What is pneumonia?

Pneumonia is the inflammation of the lung tissue caused by microorganisms. Mainly bacteria and viruses cause pneumonia, fungi can also cause pneumonia in immunocompromised patients.

Pneumonia-symptoms-what are they?

Symptoms of pneumonia are cough, sputum, chest pain, shortness of breath, palpitations, fever, sweating, chills, loss of appetite, weakness and malaise. Confusion and disorientation may also be observed, especially in elderly patients. Patients with pneumonia are not always expected to have all symptoms. Pneumonia may occur with a picture in which respiratory system symptoms such as cough, sputum, and shortness of breath are dominant, and in some patients, weakness, malaise and fever may be the initial symptoms.

How is pneumonia diagnosed?

The diagnosis of pneumonia is made by physical examination, chest radiographs, and, if necessary, computed tomography of the thorax. On auscultation of the lungs of patients with pneumonia, abnormal breathing sounds called crepitant rales are heard, but crepitant rales may not always be heard depending on the location and size of the involvement in the lung.

In addition, a finding called tuber sufl (bronchial breathing sound) is heard in fewer cases. Absence of physical examination findings does not mean that there is no pneumonia. In addition, pneumonia-specific findings are observed on chest X-ray. Lungs, which are airy tissue, can be observed radiologically in a color close to black, while pneumonic areas can be observed near white or in shades of gray. A normal chest X-ray does not mean that there is no pneumonia. Computed tomography of the thorax can be performed in order to confirm the diagnosis in patients with normal chest X-ray whose findings are suspected to have pneumonia.

How is pneumonia treated?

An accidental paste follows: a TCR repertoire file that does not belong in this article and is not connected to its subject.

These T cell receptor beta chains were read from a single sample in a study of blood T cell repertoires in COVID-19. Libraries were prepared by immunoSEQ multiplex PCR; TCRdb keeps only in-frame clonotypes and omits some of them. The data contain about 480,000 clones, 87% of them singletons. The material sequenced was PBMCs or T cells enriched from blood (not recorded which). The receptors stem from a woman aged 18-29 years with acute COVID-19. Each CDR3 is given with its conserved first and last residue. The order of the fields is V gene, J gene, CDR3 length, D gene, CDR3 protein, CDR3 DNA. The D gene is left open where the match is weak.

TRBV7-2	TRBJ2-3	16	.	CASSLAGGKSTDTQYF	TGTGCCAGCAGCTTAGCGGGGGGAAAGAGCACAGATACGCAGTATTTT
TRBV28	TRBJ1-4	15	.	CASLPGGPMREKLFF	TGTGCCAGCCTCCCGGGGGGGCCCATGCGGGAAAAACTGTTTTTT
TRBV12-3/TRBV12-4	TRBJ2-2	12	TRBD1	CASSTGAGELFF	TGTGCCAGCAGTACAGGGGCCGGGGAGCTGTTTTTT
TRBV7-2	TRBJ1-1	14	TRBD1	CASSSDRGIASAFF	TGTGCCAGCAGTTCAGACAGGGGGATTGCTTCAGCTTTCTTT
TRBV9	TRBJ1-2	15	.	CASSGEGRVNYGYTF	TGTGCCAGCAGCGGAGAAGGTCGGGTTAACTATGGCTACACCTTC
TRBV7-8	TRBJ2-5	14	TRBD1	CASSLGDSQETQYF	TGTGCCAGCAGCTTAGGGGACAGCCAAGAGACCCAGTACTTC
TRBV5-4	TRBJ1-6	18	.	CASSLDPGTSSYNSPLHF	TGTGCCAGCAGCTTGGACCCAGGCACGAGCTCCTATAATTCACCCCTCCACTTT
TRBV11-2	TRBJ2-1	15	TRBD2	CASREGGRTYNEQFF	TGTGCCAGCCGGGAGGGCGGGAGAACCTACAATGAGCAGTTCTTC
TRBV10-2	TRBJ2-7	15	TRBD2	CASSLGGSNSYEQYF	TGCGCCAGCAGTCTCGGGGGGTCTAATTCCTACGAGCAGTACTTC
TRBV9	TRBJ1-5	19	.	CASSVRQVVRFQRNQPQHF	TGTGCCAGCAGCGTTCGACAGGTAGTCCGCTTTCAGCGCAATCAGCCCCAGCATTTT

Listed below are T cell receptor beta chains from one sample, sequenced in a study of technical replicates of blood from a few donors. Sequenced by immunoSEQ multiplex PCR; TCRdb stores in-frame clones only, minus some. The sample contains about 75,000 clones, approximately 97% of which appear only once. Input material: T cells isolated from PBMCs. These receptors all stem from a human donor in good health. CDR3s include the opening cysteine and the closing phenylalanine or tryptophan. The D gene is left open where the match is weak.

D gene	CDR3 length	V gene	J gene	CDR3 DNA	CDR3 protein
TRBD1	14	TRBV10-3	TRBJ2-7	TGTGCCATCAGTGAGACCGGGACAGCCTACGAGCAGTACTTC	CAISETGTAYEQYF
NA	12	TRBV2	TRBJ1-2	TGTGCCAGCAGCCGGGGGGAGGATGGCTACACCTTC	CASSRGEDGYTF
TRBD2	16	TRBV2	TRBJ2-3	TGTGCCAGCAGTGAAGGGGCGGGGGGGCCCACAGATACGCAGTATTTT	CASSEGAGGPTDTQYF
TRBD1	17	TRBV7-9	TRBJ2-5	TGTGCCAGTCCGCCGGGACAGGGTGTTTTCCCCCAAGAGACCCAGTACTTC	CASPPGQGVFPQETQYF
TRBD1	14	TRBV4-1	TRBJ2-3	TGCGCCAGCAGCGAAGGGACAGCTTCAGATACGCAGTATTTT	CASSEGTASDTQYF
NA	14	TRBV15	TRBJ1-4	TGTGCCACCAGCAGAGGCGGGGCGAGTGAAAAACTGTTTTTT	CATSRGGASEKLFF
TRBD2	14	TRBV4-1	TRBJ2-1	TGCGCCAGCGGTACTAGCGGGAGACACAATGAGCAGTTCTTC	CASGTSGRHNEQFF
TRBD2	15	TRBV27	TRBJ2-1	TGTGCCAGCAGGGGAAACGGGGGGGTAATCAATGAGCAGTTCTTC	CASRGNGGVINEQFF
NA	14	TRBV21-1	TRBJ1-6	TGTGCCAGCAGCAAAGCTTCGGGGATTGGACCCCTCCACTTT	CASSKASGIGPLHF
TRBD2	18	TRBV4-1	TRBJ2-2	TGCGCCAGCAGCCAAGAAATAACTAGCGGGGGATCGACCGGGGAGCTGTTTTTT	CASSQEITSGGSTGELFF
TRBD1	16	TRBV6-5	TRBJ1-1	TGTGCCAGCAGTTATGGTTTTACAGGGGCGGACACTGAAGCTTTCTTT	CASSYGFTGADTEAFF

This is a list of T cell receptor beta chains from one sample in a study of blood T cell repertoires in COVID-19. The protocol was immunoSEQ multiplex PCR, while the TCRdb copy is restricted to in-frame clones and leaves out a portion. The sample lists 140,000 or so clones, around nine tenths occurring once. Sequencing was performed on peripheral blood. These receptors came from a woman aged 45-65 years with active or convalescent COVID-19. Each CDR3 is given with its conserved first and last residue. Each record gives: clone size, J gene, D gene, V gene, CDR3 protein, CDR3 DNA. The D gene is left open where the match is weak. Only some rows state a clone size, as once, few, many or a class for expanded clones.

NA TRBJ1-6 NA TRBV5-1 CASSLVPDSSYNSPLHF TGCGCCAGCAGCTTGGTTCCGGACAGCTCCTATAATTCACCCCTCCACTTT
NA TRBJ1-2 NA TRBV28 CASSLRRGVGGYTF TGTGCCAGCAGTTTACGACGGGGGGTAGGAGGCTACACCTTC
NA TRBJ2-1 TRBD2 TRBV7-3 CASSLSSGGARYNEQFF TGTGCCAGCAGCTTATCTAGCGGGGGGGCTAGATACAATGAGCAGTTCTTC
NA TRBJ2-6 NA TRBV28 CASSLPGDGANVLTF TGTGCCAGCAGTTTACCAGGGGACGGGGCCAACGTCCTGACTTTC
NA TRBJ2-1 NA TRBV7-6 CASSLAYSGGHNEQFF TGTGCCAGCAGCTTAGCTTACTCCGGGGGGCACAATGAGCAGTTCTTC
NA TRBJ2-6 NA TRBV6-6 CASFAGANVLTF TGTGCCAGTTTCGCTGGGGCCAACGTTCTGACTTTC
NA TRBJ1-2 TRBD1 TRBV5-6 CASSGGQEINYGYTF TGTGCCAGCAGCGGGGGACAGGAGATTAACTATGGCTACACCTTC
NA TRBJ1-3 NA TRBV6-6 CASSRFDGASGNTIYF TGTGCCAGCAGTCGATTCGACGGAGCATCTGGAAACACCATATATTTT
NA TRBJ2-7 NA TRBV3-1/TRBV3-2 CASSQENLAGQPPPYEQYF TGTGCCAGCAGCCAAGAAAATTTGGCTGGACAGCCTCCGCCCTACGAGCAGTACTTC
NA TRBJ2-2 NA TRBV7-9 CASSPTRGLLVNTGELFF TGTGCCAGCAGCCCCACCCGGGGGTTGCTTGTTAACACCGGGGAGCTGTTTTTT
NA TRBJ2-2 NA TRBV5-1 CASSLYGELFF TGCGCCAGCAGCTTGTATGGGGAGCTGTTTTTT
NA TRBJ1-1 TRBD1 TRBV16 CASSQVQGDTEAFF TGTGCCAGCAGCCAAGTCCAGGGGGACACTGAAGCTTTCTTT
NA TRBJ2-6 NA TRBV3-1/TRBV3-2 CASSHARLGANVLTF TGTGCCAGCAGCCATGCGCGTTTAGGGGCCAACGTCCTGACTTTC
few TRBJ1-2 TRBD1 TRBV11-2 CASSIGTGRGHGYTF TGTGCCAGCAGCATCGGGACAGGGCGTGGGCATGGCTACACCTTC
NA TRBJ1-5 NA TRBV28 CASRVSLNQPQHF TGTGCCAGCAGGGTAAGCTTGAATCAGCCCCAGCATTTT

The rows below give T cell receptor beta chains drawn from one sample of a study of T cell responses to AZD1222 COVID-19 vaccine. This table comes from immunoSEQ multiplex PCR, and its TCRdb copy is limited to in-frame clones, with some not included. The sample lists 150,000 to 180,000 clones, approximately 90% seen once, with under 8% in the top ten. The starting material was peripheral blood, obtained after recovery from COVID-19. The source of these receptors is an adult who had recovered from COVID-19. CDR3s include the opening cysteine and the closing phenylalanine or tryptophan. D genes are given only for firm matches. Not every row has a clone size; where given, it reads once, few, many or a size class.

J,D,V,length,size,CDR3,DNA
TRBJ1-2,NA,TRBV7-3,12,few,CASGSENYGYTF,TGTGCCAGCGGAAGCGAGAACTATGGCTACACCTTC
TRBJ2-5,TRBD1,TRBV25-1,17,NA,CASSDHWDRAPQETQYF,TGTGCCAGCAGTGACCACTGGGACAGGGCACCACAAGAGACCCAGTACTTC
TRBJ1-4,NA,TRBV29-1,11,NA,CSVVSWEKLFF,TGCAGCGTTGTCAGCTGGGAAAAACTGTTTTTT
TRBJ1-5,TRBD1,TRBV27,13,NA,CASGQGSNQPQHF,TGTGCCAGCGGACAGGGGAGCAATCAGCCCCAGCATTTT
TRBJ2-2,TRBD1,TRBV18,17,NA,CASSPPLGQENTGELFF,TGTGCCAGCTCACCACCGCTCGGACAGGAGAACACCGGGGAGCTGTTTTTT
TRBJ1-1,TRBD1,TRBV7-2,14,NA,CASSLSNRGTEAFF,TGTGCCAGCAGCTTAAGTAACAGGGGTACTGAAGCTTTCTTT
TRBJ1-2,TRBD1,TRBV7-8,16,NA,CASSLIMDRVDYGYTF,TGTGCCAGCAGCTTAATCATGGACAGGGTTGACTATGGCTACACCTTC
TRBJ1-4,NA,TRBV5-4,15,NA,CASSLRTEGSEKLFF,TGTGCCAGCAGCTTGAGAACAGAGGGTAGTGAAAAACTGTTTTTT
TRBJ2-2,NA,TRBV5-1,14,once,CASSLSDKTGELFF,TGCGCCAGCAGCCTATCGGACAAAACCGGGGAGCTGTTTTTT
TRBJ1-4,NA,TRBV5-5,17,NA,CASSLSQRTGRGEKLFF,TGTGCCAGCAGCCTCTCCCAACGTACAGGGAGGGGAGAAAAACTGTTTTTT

Depending on the clinical, radiological and other laboratory characteristics of the patients, it is decided whether they will be treated on an outpatient basis, in the hospital or in the intensive care unit. Pneumonia treatment is done empirically, since the causative microorganism(s) cannot be detected in approximately 50% of the cases, even with advanced examinations including bronchoscopic methods, the isolation of the agent takes time, and the possible microorganisms are predicted according to the location and conditions of the pneumonia. In other words, at the beginning of the treatment in outpatients, no examination is made for the causative agent, and antibiotic treatment is given for possible microorganisms. Pneumonia treatment is not only antibiotic therapy, but supportive treatment including proper hydration and rest is also necessary. Advanced tests and oxygen therapy may be required in hospitalized patients. Severe respiratory failure may develop in some patients with pneumonia, so these patients are treated in the intensive care unit depending on the ventilator. Pneumonia is a disease with high mortality in the elderly (and those with concomitant chronic diseases). Pneumonias of patients with suppressed immune system should be treated in advanced centers because their mortality may be high and special methods may be required for diagnosis.

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